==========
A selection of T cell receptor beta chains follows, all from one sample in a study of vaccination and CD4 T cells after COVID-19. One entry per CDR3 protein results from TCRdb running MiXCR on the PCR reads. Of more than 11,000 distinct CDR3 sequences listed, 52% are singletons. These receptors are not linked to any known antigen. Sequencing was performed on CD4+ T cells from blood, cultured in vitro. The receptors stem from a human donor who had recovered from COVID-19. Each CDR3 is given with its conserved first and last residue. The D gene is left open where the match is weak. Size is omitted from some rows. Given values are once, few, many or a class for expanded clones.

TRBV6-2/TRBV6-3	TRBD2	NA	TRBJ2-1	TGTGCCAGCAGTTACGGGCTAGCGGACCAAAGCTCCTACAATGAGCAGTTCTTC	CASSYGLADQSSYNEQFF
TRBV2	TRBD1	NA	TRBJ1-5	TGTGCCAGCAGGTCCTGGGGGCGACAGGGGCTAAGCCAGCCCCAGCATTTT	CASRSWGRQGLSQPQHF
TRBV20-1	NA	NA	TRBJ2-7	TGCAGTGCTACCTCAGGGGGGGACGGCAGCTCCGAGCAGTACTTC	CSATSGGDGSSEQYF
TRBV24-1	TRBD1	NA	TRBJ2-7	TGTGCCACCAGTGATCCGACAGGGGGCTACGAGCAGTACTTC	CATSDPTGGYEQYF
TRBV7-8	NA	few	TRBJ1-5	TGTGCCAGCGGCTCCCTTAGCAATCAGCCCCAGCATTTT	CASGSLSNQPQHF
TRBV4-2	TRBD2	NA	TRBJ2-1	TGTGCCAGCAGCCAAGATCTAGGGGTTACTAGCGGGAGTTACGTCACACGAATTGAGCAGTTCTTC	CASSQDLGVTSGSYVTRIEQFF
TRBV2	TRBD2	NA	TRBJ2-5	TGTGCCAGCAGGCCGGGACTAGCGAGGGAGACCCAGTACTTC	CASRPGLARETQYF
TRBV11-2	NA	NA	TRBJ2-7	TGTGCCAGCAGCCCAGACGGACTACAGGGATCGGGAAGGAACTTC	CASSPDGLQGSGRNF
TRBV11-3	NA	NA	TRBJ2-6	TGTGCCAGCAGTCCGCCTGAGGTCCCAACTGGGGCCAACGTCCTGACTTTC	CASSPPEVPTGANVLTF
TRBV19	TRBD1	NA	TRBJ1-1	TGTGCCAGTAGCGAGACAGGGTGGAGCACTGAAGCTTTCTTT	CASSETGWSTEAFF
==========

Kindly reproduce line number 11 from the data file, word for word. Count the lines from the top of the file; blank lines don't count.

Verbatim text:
TRBV19	TRBD1	NA	TRBJ1-1	TGTGCCAGTAGCGAGACAGGGTGGAGCACTGAAGCTTTCTTT	CASSETGWSTEAFF